By Tommy Thompson

Options abound for this cool weather dish.

corn chowderFew dishes satisfy on a cold winter day like a bowl of hot chowder. Shrimp, featured here, is one of many seafoods that might be used.

This rich, cream- and corn-based chowder is a meal in itself, and really doesn’t need a side dish other than some bread, like buttered biscuits—and maybe a cold glass of dry chardonnay or pilsner beer.

Seafood Corn Chowder

(Serves 4-6)

corn chowder

Fresh veggies like corn and pepper boost a chowder’s flavor.

  • 2 ears or 2 cups fresh-frozen corn
  • 2 cups diced potatoes (Russet, red or Yukon Gold)
  • ½ stick unsalted butter, cut into small pieces
  • ½ large onion, diced
  • 1 bell pepper, diced
  • 1 tsp. Creole seasoning
  • 3 cups chicken or vegetable stock
  • 1 pound shrimp, scallops, cooked lobster meat or crab meat
  • 2 cups heavy whipping cream
  • 1 tsp. red pepper flakes
  • Salt and pepper, to taste
    Cut corn kernels from cobs, if necessary. Peel and dice your potatoes. Dice your other vegetables. In a large stockpot, melt the butter over high heat, add the peppers and onions, Creole seasoning and cook until soft. Then add the potatoes and stock and cook over medium heat until potatoes are fork-tender. Stir in the corn, red pepper flakes and heavy cream and cook over low heat another five minutes. Finally, stir in your seafood. If you use shrimp or scallops, three or four minutes is adequate time to cook them. Shrimp cooked into pink “C’s” are perfect; those overcooked into “O’s” are not. Previously cooked lobster meat or pasteurized crabmeat just needs to be warmed up. Add salt and pepper, to taste.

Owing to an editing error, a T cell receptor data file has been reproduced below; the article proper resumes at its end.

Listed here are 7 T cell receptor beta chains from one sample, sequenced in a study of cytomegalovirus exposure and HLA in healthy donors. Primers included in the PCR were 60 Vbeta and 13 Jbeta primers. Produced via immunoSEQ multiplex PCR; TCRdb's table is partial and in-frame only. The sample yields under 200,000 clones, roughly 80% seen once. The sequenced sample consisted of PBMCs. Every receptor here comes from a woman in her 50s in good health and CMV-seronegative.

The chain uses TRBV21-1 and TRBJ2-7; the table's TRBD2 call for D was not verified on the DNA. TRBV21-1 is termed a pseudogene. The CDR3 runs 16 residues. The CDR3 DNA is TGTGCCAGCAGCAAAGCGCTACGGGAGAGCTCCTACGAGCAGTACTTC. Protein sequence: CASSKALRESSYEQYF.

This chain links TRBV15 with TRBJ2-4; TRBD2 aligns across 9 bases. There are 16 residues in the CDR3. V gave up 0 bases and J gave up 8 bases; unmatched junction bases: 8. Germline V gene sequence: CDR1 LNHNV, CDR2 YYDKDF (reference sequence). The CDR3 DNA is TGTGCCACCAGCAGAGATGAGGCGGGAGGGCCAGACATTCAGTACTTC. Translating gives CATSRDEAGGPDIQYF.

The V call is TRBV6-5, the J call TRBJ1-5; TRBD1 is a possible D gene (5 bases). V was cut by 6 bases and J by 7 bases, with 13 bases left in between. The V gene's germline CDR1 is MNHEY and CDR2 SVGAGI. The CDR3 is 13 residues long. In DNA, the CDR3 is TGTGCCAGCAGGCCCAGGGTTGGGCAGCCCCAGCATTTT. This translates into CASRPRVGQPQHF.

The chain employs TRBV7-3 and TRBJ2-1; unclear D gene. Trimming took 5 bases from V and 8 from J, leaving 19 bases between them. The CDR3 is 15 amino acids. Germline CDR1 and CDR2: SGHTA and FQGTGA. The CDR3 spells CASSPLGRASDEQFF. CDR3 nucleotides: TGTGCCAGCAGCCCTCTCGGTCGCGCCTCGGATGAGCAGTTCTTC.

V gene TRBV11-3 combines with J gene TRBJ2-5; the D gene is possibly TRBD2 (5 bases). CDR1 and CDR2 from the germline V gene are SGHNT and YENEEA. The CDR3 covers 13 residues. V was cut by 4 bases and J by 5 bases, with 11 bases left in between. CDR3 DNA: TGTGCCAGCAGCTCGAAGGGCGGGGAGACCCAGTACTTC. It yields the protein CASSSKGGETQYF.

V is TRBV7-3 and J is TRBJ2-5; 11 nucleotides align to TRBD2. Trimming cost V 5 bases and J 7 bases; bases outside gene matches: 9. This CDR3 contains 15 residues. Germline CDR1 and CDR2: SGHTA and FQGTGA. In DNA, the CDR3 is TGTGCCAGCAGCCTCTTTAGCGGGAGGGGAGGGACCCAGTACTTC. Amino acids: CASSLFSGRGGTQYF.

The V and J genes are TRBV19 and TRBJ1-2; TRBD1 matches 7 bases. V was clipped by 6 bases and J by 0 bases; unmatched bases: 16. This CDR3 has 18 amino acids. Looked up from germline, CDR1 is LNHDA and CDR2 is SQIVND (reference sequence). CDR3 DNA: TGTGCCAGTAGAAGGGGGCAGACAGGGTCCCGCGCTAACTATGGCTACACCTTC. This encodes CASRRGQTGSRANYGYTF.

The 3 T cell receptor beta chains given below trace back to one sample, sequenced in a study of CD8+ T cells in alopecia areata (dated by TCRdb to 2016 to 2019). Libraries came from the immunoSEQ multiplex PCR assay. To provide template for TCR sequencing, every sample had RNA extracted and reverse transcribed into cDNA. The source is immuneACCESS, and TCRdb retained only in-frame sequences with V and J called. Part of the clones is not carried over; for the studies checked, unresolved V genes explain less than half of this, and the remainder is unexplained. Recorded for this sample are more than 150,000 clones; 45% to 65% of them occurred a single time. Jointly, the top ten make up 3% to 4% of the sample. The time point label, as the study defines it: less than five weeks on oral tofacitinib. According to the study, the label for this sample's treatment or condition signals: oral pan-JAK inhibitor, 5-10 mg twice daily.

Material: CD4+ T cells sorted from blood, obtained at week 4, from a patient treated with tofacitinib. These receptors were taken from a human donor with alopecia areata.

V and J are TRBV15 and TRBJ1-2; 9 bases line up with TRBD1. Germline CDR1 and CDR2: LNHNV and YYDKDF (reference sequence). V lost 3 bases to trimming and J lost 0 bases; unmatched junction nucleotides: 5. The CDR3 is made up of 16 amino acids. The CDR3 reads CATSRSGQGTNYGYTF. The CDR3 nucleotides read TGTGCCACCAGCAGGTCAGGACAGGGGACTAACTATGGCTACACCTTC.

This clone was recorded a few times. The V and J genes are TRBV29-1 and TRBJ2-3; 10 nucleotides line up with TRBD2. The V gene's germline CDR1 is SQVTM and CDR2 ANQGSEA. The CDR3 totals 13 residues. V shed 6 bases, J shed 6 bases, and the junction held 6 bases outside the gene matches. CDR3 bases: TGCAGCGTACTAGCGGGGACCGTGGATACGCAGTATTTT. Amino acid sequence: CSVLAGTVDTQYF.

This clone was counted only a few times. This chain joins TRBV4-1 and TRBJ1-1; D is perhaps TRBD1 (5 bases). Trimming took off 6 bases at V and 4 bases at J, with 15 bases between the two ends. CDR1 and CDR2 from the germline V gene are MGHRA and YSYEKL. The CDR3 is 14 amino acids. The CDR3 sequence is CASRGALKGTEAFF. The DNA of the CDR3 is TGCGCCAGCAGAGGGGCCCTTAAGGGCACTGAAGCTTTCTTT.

Cooking and serving a bowl of hot chowder involves choices. Using fresh, or fresh-frozen, corn is a good start for a chowder featuring seafood. But there’s another consideration to make before you leave the supermarket. While the corn adds a distinctive flavor to your chowder, it’s potatoes that bind all the ingredients and give it texture. Baking, or Russet, potatoes make your chowder more creamy, while red or Yukon Gold spuds create a more chunky dish. It’s all up to you.

And then there’s your choice of seafood. To me, it’s all about availability, with fresh Florida shrimp topping my list, sometimes in union with some blue crab meat. But winter chowder also offers the opportunity to mine the freezer for packages of bay scallops or lobster tails, hidden from view since last season. I’ve even made it with stone crab claw meat that was picked, vacuum-bagged and frozen the previous season. Now that’s luxury! FS

First Published Florida Sportsman January 2016

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